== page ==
With no intended disrespect to those who fly aircraft with three or more engines, we’ll deal with the more common single- and twin-engine aircraft. Notice how the minimum refers only to a visibility, not a ceiling. This ties in with the FAA’s definition of landing minimums using visibility only with no mention of ceiling. If they want a minimum ceiling for departure, they’ll have to tell us about it in Part 97.
So, absent any further restrictions takeoffs require one statute mile visibility—or 5000 RVR, if available—regardless of the ceiling. If the FAA determines that’s not enough, they’ll establish “nonstandard takeoff minimums” as discussed.
Let’s look at the Virginia Highlands Airport. With “Highlands” in the name, you can bet on special TERPS criteria for takeoff. Runway 6 has terrain and obstacles off the departure end, so it has nonstandard takeoff minimums. The absence of restrictions for Runway 24 means that the standard applies. We need to closely examine Runway 6 takeoff minimums since it has both ceiling and visibility restrictions listed.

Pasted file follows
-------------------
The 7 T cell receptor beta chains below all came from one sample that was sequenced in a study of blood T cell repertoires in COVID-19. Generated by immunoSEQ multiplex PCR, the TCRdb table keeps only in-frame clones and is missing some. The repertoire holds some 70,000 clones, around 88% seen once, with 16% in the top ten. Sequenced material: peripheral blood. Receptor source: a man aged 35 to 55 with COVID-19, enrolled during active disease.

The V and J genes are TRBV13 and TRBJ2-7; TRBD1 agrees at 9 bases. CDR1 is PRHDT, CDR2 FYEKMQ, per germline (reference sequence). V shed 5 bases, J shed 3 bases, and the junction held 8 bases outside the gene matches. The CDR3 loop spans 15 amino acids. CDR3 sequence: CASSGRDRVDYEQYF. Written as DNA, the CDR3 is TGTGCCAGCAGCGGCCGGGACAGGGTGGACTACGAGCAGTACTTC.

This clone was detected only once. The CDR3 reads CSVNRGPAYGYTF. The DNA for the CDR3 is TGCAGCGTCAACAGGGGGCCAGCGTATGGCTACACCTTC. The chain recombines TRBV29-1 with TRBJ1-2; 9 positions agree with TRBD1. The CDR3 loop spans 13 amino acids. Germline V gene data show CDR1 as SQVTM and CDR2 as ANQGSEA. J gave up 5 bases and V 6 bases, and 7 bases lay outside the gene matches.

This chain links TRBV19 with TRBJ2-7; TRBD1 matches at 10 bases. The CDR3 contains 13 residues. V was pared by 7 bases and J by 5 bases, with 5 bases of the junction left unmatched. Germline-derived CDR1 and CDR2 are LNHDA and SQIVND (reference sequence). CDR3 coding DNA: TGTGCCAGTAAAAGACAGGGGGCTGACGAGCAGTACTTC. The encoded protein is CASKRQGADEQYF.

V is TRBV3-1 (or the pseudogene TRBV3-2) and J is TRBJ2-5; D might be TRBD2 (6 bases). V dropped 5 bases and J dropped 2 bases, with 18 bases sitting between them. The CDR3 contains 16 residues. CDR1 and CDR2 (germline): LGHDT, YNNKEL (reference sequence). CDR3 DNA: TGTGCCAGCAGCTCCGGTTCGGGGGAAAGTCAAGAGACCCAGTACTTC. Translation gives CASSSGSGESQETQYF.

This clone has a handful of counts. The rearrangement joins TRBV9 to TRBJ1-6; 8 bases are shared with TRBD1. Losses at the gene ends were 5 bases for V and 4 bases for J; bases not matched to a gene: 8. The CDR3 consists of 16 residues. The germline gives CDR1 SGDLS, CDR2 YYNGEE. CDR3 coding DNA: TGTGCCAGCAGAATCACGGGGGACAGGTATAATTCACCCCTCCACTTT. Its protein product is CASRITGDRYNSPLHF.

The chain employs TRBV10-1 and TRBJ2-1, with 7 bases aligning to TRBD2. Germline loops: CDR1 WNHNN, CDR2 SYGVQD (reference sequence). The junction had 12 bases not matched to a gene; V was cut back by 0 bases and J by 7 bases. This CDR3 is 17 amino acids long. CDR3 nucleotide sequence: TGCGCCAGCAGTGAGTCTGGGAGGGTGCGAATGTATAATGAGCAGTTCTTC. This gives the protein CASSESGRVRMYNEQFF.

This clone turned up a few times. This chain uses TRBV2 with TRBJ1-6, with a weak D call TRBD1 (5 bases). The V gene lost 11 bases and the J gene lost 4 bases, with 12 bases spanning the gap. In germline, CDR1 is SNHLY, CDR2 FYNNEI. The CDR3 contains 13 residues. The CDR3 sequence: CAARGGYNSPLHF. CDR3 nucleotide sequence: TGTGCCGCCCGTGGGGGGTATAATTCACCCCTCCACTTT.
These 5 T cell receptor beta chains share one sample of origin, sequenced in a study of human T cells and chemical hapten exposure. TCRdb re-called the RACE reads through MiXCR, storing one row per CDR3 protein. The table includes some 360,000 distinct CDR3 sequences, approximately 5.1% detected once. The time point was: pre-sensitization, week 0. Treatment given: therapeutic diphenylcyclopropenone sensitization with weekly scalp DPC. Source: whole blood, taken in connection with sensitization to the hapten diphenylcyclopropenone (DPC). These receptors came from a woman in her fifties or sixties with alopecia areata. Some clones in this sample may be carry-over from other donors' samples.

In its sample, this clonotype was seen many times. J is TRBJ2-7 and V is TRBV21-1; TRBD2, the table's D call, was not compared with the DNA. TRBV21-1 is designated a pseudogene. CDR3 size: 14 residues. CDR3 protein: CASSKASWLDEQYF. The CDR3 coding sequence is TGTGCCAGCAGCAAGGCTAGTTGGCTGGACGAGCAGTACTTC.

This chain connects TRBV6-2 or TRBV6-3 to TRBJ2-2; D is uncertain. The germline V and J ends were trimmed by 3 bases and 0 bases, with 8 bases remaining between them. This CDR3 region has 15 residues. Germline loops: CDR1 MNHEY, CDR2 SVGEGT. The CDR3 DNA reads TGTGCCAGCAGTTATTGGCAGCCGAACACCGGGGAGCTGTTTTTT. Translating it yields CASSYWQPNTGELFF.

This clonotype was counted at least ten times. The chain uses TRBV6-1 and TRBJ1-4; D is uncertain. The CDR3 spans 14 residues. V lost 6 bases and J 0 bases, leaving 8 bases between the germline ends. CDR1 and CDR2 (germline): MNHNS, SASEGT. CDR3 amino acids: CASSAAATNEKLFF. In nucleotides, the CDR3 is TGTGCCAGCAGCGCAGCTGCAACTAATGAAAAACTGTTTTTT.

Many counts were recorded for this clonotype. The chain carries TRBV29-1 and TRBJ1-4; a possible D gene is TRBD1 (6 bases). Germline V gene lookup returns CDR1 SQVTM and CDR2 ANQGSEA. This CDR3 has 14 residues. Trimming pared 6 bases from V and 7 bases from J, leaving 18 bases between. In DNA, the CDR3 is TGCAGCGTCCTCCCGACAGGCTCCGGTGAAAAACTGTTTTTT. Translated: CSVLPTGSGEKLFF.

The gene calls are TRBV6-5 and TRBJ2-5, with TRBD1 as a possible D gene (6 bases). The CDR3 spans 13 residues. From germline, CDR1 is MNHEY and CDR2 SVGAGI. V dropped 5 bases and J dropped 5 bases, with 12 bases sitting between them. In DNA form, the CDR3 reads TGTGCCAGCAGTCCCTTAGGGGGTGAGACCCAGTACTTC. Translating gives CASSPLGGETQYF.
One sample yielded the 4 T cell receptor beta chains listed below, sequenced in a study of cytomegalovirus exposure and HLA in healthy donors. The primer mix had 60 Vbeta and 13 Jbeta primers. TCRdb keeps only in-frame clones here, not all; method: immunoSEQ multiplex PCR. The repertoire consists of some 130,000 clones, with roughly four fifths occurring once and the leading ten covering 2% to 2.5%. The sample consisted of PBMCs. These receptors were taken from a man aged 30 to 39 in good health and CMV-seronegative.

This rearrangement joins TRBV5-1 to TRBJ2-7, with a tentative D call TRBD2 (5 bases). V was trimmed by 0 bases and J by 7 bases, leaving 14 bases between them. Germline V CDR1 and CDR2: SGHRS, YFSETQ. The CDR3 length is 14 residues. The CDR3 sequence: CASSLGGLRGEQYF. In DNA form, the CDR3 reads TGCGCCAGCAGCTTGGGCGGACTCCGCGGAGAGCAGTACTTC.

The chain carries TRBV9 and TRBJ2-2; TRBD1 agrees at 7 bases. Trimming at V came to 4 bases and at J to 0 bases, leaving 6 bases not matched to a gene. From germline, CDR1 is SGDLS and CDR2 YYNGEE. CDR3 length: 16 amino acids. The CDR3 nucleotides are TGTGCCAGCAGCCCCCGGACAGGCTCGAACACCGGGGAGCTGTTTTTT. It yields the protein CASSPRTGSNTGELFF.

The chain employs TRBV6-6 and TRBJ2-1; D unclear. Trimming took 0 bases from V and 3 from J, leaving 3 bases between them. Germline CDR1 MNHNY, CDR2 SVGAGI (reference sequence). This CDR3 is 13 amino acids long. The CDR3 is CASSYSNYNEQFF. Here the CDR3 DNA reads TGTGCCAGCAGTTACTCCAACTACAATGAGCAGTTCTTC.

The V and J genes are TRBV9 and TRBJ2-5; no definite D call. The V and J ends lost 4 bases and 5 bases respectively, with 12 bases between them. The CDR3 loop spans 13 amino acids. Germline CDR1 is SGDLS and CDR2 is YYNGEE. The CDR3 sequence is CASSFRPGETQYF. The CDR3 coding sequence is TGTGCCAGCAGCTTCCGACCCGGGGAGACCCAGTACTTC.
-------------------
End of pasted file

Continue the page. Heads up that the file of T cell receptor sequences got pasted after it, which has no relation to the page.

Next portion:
The first nonstandard takeoff minimum listed for Runway 6 is a 300-foot ceiling and two-mile visibility. So this is an additional mile of required visibility and establishes a ceiling requirement of 300 feet. But “or” listed in the takeoff minimums tells us there’s an alternate—perhaps easier—way to meet the requirements. The “golden ticket” that relaxes the takeoff minimums comes from a higher-than-standard climb gradient.
Runway 6 gives us two choices, each with successively steeper climb requirements. The first restriction allows us to slightly reduce our 300-2 limits down to 300-1 if we can climb at 225 feet per nautical mile to 2500 feet MSL. The next lets us use standard minimums, but requires a 749 feet per nautical mile climb gradient.